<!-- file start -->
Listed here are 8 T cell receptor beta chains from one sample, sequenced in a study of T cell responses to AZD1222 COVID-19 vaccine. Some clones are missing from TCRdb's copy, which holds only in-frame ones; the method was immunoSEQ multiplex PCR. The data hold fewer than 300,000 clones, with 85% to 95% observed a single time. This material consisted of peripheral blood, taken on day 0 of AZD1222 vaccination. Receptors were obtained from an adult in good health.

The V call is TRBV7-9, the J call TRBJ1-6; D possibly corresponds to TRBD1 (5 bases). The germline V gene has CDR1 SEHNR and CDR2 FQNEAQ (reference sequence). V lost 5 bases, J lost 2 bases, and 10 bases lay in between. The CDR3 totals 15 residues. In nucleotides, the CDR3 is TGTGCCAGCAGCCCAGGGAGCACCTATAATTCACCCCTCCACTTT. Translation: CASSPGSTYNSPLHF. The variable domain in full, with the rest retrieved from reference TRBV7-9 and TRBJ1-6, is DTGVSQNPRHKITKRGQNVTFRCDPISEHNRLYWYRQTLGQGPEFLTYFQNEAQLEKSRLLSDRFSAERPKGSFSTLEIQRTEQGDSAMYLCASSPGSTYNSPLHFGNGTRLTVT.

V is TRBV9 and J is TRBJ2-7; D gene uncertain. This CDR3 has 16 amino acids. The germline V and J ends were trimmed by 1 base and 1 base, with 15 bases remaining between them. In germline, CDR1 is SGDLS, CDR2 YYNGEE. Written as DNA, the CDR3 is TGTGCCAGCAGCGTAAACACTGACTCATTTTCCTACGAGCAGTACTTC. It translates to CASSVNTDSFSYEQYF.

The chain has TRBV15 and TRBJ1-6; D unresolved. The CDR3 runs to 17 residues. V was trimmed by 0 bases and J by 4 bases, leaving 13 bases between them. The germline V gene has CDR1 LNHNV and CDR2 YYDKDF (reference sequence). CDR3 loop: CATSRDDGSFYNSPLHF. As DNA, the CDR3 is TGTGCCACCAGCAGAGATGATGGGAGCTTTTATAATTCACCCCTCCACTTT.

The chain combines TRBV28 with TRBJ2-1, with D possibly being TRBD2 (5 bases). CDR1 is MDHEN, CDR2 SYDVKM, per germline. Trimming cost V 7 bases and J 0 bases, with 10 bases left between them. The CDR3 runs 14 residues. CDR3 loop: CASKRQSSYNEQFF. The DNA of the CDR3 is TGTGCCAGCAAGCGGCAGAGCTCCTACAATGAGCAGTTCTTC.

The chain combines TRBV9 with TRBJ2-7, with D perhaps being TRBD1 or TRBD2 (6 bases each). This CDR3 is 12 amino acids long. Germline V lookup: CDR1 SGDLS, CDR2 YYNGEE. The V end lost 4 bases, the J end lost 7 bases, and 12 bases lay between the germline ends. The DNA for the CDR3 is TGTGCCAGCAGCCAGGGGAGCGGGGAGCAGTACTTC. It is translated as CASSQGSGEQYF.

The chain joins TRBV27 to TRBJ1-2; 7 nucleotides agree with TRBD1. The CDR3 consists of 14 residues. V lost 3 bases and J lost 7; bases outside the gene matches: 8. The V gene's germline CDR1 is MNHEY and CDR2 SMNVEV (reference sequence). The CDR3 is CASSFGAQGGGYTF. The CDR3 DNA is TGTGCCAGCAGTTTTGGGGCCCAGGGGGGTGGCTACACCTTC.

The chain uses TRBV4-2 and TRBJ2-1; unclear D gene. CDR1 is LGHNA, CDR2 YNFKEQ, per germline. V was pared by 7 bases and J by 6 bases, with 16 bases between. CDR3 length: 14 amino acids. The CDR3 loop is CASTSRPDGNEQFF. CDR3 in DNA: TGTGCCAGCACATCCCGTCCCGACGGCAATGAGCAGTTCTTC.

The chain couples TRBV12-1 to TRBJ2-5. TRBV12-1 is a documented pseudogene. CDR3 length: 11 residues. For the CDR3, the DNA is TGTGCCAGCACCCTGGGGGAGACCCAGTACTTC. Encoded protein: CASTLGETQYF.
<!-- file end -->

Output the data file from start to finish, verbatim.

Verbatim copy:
Listed here are 8 T cell receptor beta chains from one sample, sequenced in a study of T cell responses to AZD1222 COVID-19 vaccine. Some clones are missing from TCRdb's copy, which holds only in-frame ones; the method was immunoSEQ multiplex PCR. The data hold fewer than 300,000 clones, with 85% to 95% observed a single time. This material consisted of peripheral blood, taken on day 0 of AZD1222 vaccination. Receptors were obtained from an adult in good health.

The V call is TRBV7-9, the J call TRBJ1-6; D possibly corresponds to TRBD1 (5 bases). The germline V gene has CDR1 SEHNR and CDR2 FQNEAQ (reference sequence). V lost 5 bases, J lost 2 bases, and 10 bases lay in between. The CDR3 totals 15 residues. In nucleotides, the CDR3 is TGTGCCAGCAGCCCAGGGAGCACCTATAATTCACCCCTCCACTTT. Translation: CASSPGSTYNSPLHF. The variable domain in full, with the rest retrieved from reference TRBV7-9 and TRBJ1-6, is DTGVSQNPRHKITKRGQNVTFRCDPISEHNRLYWYRQTLGQGPEFLTYFQNEAQLEKSRLLSDRFSAERPKGSFSTLEIQRTEQGDSAMYLCASSPGSTYNSPLHFGNGTRLTVT.

V is TRBV9 and J is TRBJ2-7; D gene uncertain. This CDR3 has 16 amino acids. The germline V and J ends were trimmed by 1 base and 1 base, with 15 bases remaining between them. In germline, CDR1 is SGDLS, CDR2 YYNGEE. Written as DNA, the CDR3 is TGTGCCAGCAGCGTAAACACTGACTCATTTTCCTACGAGCAGTACTTC. It translates to CASSVNTDSFSYEQYF.

The chain has TRBV15 and TRBJ1-6; D unresolved. The CDR3 runs to 17 residues. V was trimmed by 0 bases and J by 4 bases, leaving 13 bases between them. The germline V gene has CDR1 LNHNV and CDR2 YYDKDF (reference sequence). CDR3 loop: CATSRDDGSFYNSPLHF. As DNA, the CDR3 is TGTGCCACCAGCAGAGATGATGGGAGCTTTTATAATTCACCCCTCCACTTT.

The chain combines TRBV28 with TRBJ2-1, with D possibly being TRBD2 (5 bases). CDR1 is MDHEN, CDR2 SYDVKM, per germline. Trimming cost V 7 bases and J 0 bases, with 10 bases left between them. The CDR3 runs 14 residues. CDR3 loop: CASKRQSSYNEQFF. The DNA of the CDR3 is TGTGCCAGCAAGCGGCAGAGCTCCTACAATGAGCAGTTCTTC.

The chain combines TRBV9 with TRBJ2-7, with D perhaps being TRBD1 or TRBD2 (6 bases each). This CDR3 is 12 amino acids long. Germline V lookup: CDR1 SGDLS, CDR2 YYNGEE. The V end lost 4 bases, the J end lost 7 bases, and 12 bases lay between the germline ends. The DNA for the CDR3 is TGTGCCAGCAGCCAGGGGAGCGGGGAGCAGTACTTC. It is translated as CASSQGSGEQYF.

The chain joins TRBV27 to TRBJ1-2; 7 nucleotides agree with TRBD1. The CDR3 consists of 14 residues. V lost 3 bases and J lost 7; bases outside the gene matches: 8. The V gene's germline CDR1 is MNHEY and CDR2 SMNVEV (reference sequence). The CDR3 is CASSFGAQGGGYTF. The CDR3 DNA is TGTGCCAGCAGTTTTGGGGCCCAGGGGGGTGGCTACACCTTC.

The chain uses TRBV4-2 and TRBJ2-1; unclear D gene. CDR1 is LGHNA, CDR2 YNFKEQ, per germline. V was pared by 7 bases and J by 6 bases, with 16 bases between. CDR3 length: 14 amino acids. The CDR3 loop is CASTSRPDGNEQFF. CDR3 in DNA: TGTGCCAGCACATCCCGTCCCGACGGCAATGAGCAGTTCTTC.

The chain couples TRBV12-1 to TRBJ2-5. TRBV12-1 is a documented pseudogene. CDR3 length: 11 residues. For the CDR3, the DNA is TGTGCCAGCACCCTGGGGGAGACCCAGTACTTC. Encoded protein: CASTLGETQYF.